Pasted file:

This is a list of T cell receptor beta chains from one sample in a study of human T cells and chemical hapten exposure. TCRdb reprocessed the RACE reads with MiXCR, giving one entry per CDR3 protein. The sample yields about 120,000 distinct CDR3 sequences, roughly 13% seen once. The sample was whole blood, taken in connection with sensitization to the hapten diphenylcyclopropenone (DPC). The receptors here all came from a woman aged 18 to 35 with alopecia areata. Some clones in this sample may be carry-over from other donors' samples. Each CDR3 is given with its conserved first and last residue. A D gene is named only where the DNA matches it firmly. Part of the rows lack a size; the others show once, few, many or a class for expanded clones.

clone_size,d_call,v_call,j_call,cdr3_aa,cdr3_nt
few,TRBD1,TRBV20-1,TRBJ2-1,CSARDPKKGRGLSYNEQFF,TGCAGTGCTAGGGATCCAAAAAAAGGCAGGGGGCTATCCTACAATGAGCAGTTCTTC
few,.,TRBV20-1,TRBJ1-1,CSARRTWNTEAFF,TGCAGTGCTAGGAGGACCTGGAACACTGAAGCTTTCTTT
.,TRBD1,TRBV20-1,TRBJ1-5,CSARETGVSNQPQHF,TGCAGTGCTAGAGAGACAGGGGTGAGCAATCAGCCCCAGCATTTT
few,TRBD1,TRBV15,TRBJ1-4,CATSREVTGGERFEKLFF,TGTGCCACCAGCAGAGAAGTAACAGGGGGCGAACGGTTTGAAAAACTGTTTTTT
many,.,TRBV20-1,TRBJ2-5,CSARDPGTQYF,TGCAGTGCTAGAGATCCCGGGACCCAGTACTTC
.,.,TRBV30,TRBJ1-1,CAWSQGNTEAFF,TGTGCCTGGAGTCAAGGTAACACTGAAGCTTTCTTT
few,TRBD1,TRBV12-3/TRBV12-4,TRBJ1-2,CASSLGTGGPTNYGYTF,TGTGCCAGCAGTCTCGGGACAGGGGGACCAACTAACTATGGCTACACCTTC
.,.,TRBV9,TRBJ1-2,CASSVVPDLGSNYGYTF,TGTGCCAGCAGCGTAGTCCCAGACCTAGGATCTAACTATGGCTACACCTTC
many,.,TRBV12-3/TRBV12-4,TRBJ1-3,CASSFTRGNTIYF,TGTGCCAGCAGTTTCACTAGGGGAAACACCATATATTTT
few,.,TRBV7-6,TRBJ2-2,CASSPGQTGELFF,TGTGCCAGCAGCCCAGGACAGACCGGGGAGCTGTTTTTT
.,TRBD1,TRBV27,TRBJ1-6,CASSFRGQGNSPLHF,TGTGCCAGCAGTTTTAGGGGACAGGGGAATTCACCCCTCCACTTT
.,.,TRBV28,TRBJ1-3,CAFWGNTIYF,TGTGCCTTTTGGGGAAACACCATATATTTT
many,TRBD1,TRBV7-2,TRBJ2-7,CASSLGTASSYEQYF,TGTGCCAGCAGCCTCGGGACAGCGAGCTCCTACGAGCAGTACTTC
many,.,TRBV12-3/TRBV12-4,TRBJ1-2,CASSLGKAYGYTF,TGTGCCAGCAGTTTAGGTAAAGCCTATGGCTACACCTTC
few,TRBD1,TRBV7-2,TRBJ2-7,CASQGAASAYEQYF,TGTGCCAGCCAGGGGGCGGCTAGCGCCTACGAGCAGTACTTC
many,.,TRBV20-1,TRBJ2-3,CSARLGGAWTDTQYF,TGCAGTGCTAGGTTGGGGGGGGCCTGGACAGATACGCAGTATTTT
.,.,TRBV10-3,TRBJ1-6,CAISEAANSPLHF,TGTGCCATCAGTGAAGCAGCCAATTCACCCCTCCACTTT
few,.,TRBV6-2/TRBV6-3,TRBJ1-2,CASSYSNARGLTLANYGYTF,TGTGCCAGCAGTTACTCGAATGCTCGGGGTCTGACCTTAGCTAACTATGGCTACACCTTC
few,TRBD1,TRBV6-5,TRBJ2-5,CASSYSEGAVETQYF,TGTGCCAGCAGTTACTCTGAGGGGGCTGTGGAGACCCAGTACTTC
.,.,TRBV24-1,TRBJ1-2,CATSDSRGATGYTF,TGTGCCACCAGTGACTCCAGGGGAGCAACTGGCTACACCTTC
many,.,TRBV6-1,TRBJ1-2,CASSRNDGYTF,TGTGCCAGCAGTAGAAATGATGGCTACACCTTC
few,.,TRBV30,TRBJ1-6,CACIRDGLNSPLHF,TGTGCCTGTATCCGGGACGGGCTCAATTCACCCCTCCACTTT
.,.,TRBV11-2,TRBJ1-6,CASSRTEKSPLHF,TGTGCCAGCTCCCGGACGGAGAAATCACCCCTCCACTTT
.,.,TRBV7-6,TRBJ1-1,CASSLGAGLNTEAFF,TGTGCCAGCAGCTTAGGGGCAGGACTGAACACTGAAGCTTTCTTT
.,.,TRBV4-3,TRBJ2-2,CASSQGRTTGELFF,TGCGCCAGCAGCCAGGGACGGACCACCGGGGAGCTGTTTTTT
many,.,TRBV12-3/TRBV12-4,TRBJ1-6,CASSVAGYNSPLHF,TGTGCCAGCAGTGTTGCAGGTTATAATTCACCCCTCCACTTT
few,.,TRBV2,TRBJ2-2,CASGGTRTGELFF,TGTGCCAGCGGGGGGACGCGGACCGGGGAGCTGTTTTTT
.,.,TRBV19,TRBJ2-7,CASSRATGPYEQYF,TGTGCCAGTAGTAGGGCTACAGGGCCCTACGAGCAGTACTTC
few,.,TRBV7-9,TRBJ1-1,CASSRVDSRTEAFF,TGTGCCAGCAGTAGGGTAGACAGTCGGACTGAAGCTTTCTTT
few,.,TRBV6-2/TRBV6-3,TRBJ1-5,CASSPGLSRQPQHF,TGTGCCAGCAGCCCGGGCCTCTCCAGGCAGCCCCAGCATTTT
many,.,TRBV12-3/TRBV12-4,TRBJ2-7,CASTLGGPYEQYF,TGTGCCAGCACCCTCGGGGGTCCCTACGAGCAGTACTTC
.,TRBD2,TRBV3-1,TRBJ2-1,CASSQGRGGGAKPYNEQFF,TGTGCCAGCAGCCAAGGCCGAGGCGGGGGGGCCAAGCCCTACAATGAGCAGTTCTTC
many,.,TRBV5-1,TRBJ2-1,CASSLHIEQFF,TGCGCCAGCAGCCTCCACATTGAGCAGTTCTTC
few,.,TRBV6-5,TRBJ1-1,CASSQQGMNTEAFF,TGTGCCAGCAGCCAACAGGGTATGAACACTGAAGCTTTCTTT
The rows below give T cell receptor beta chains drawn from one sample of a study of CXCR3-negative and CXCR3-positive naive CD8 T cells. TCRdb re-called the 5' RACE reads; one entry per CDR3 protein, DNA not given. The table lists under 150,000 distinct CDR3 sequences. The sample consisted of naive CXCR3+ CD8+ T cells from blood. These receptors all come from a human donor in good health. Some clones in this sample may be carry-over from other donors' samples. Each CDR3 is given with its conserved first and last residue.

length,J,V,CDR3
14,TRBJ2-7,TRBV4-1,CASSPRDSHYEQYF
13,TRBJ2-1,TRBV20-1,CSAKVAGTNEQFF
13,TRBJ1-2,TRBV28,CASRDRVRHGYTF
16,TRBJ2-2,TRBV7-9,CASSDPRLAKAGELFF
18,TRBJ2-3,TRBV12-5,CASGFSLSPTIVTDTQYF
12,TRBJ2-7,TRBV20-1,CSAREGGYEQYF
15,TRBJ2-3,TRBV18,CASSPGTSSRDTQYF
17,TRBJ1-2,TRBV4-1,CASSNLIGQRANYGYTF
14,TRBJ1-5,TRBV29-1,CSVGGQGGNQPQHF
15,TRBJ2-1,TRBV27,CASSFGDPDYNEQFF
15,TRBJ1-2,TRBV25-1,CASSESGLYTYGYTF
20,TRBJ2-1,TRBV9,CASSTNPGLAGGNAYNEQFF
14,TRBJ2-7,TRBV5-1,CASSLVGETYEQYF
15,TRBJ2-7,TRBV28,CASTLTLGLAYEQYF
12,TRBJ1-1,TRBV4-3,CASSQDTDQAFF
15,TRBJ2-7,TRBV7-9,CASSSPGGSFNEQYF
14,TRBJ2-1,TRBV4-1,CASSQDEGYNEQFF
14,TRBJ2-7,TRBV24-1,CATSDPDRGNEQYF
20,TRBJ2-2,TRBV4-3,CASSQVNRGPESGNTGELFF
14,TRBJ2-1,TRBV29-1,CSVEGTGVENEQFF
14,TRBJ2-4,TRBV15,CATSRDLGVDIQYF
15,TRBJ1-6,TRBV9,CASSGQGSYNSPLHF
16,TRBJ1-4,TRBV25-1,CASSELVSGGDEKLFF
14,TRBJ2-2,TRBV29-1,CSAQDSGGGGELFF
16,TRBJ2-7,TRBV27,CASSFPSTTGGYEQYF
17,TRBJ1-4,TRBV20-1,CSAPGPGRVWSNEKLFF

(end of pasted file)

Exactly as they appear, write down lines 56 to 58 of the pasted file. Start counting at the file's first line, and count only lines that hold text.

14,TRBJ2-7,TRBV24-1,CATSDPDRGNEQYF
20,TRBJ2-2,TRBV4-3,CASSQVNRGPESGNTGELFF
14,TRBJ2-1,TRBV29-1,CSVEGTGVENEQFF